Behind the campaigns A presidential colour & design analysis


This logo and visual identity analysis will focus on the analysis of campaign colours, logo shape and design, layout and use of photography. To keep the analyses fair, the cover photo from each candidate’s Facebook page is being used as the central design feature, with some mention of other elements in their physical branding.

Sarah Jama


Colour: Orange

While colours can have many meanings, in North American society, certain colours have grown to have more associated meanings than others. Orange is often linked to freshness — think of the actual citrus fruit and its refreshing connotation. Jama’s choice to use orange is reflective of her emphasis on innovation and bringing new, inclusive ideas to campus. In Canadian society, orange is also tied to another association: socialism. Jama’s shade of orange is the same as that of the New Democratic Party, an unsurprising choice given her emphasis on equity and her slogan, “Students united; a place for everyone.”

Logo: Unity Triangle

Jama’s logo has two main elements, shape and content. The logo itself is a triangle, the strongest shape used in design. Its strength comes from the fact that any pressure placed on the shape will be evenly distributed across all three sides. The content of the logo is three ambiguously diverse arms and hands, united. Together these two elements create the image of strength in unity.

Layout: A hint of MSU familiarity

If you’ve ever seen a promotional cover photo for an MSU service or event, this layout is probably very familiar to you. The central call to action in the larger right-most rectangle, and supplementary contact information in a left-hand, narrow rectangle are two staples for MSU promotional branding. Jama’s branding isn’t the only one reminiscent of MSU materials, and it definitely isn’t the most similar one.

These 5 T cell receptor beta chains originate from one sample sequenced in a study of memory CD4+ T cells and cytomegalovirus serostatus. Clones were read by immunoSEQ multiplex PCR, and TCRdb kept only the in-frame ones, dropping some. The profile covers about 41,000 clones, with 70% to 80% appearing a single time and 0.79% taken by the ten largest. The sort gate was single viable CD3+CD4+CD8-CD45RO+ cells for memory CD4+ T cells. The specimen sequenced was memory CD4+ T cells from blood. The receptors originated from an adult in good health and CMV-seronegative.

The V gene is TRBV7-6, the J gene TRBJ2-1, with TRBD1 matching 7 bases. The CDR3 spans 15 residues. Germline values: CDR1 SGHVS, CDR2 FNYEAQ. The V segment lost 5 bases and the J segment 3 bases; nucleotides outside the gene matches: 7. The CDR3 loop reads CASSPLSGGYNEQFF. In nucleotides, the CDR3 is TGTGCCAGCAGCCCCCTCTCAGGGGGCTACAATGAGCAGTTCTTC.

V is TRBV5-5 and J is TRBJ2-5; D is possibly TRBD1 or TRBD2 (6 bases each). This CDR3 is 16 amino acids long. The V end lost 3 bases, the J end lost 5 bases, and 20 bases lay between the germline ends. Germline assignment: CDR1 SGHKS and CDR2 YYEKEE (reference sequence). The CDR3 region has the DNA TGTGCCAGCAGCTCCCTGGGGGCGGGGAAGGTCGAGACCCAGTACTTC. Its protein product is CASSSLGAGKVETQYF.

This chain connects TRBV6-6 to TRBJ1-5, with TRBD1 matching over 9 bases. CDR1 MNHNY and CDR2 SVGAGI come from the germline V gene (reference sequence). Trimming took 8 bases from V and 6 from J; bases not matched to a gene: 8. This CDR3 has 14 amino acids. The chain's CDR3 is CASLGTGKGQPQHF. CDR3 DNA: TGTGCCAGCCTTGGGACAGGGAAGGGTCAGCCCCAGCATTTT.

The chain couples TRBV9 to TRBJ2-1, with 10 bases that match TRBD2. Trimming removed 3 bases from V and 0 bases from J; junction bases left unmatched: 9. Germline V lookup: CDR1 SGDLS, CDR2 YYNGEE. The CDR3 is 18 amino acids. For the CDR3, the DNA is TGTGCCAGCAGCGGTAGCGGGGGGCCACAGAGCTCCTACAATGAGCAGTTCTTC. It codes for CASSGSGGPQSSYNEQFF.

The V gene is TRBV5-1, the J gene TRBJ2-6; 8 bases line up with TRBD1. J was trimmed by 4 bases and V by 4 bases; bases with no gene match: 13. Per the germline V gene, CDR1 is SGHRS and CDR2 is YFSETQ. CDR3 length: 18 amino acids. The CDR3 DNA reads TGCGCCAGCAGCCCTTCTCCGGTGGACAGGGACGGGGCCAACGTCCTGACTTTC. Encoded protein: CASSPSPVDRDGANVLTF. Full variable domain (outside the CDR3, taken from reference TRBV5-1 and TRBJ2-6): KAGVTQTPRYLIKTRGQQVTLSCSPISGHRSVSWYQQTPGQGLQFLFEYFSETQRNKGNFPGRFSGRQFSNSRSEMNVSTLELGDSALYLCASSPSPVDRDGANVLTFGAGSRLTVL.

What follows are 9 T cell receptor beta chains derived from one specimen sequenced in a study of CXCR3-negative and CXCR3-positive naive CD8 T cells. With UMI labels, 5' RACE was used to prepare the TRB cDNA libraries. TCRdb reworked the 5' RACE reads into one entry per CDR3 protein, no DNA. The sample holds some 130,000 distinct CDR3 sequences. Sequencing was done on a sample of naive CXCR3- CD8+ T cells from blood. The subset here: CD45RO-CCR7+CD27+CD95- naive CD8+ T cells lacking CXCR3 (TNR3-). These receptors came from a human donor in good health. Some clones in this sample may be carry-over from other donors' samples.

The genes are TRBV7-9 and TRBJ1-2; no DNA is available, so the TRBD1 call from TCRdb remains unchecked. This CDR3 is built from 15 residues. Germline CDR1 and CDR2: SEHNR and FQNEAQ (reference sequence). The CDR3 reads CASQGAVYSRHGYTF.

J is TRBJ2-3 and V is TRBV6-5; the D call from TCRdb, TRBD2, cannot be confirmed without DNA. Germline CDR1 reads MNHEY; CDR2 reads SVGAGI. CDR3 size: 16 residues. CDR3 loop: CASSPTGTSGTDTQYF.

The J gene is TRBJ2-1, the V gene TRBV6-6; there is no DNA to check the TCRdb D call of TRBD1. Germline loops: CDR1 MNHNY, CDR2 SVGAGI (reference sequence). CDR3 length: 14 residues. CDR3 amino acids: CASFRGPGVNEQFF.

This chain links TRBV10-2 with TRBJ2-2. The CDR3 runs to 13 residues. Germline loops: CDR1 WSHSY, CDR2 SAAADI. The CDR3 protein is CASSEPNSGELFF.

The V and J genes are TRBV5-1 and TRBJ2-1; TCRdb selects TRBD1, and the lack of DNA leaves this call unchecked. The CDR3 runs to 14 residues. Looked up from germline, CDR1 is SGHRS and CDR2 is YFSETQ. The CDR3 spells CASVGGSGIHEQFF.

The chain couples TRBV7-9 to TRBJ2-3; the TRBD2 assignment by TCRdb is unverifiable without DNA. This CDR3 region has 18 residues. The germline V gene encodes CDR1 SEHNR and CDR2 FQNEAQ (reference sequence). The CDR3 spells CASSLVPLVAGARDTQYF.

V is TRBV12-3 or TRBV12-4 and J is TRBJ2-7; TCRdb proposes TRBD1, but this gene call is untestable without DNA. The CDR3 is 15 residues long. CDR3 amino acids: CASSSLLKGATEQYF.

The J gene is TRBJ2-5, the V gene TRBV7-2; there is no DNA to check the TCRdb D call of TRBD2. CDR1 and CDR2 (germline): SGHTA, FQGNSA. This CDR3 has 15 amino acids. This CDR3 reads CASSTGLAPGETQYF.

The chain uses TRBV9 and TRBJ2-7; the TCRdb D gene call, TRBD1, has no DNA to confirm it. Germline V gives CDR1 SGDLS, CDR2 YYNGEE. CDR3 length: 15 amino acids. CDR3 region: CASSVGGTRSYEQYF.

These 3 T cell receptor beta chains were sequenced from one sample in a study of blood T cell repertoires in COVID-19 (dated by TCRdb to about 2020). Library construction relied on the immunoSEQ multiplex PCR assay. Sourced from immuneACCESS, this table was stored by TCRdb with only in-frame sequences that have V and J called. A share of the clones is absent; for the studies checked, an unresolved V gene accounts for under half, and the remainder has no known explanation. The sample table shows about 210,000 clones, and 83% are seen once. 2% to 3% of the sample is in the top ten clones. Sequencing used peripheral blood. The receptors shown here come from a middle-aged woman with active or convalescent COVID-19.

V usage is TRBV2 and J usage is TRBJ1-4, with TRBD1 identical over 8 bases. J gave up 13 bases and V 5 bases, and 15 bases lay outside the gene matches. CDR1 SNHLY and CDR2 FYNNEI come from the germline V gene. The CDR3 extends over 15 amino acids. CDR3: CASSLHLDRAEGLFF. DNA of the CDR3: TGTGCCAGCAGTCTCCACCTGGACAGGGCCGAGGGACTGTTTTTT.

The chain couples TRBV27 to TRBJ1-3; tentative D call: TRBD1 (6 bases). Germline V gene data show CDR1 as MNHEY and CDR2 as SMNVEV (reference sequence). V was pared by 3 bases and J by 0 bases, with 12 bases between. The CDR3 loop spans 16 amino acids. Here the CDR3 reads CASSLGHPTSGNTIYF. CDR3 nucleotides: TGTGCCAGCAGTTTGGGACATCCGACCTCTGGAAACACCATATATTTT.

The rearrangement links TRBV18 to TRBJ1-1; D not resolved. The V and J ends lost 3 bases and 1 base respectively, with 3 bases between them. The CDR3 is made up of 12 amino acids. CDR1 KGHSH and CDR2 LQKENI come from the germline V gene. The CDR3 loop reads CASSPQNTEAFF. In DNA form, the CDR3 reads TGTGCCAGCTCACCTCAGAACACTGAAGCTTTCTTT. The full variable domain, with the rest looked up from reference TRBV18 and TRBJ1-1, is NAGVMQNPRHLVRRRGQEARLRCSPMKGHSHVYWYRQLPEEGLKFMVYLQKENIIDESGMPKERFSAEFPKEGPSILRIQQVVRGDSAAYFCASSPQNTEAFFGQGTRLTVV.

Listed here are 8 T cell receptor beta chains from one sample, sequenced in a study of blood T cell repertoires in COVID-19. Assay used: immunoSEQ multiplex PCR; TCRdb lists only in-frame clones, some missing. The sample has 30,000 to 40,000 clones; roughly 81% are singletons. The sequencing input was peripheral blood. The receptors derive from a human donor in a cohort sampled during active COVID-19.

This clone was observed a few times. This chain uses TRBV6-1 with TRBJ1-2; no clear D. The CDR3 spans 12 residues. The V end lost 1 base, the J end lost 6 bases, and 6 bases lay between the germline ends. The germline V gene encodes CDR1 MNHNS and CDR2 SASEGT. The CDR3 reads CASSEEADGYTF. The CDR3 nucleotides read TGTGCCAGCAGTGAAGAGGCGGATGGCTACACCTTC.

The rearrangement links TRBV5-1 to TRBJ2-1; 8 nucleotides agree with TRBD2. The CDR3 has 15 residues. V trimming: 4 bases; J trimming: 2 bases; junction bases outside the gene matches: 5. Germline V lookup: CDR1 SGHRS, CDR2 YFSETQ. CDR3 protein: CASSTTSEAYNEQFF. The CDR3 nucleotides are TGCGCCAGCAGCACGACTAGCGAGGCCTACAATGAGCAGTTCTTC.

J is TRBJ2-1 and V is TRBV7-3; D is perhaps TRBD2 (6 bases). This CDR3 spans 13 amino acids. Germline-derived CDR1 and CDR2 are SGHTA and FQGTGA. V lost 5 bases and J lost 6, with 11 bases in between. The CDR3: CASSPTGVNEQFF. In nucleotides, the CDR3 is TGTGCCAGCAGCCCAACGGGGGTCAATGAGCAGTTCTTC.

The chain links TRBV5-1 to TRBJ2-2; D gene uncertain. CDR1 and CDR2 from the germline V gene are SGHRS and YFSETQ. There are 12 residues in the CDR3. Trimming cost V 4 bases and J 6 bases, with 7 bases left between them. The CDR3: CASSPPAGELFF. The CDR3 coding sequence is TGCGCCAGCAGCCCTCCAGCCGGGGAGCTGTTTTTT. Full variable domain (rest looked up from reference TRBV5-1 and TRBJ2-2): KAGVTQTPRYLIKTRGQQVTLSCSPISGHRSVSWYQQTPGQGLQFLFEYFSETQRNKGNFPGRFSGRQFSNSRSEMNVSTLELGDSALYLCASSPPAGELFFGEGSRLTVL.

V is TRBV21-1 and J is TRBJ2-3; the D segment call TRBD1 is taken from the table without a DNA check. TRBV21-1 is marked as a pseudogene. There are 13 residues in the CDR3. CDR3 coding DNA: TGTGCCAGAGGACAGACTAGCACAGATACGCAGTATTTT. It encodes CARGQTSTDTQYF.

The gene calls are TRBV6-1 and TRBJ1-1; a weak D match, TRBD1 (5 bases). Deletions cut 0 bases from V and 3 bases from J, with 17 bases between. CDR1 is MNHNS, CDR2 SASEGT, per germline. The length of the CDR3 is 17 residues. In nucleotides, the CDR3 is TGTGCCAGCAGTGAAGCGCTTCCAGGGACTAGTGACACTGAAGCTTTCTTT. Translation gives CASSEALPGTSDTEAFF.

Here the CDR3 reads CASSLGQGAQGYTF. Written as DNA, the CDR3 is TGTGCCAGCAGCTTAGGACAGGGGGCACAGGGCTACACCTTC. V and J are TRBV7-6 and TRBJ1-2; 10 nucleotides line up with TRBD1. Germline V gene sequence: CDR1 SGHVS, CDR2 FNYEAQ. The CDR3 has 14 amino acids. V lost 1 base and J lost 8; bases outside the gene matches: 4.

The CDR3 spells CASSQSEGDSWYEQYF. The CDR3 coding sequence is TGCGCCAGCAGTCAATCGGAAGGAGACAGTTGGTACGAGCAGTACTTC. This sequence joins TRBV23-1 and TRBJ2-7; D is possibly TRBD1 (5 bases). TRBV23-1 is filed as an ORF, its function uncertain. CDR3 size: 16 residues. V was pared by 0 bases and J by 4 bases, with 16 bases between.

Jonathon Tonietto


Colours: Yellow, purple

Tonietto has an unexpected colour palette compared to most of his competitors, who are sticking to conventionally popular darker tones and minimal colour mixing. Yellow, often associated with sunshine and summer, gives off a youthful, friendly vibe, which works well given Tonietto’s outgoing personality. The yellow also matches one of the symbols of his campaign, the “this is a good sign” sign that has been on his person at all times and used as his hashtag. Purple on the other hand gives off the opposite association, one of age and wisdom. It’s a more regal colour that is a technical compliment to yellow, and tones down the vivid nature of the rest of his campaign theme.

Logo: The Toni vector

The strongest element of Tonietto’s logo isn’t the graphics; rather, it is the actual tag that is attached to it, “TONI16.” Whether it was intentionally a play on “KONY2012” or not, it still rolls off the tongue nicely and feels simple and familiar. The logo itself uses an easy sans serif font that lets the focus fall on the vector cut-out of Toni’s face. It isn’t complicated, but it ties in Tonietto’s appearance without an obvious photo.

Layout: Kept to a minimum

Much like his colour scheme, Tonietto’s layout is different from most. It does not have any contact information, which is a bit of a letdown, but it is eye-catching at the least. It is much simpler than that of other candidate’s, but it still gets the point across.


Devante Mowatt


Colours: Tie-Dye

Mowatt’s colour scheme is one of a kind. Looking back on previous presidential campaigns, there have been a few candidates who worked with a rainbow or tie-dye colour palette, but Mowatt is the first in a while. Tie-dye is fun and funky and relates back to an era in time that led to open-mindedness and social change and progress. According to details on his website, the tie-dye was inspired by the university’s previous “colour”— multi-coloured plaid. Overall the tie-dye gives off a relaxed vibe in an otherwise buttoned-up race.

Logo: Balloons and stars

Mowatt’s logo is hard to notice at first, as it isn’t quite front and centre on his posters or other promotions, but it is there. It is a little yellow star attached to a tie-dye balloon. It includes the obvious colour element of his campaign, but other than that, the symbolism isn’t too clear. Balloons in general have an element of freedom, so for those who have seen his logo, this could be an associated meaning.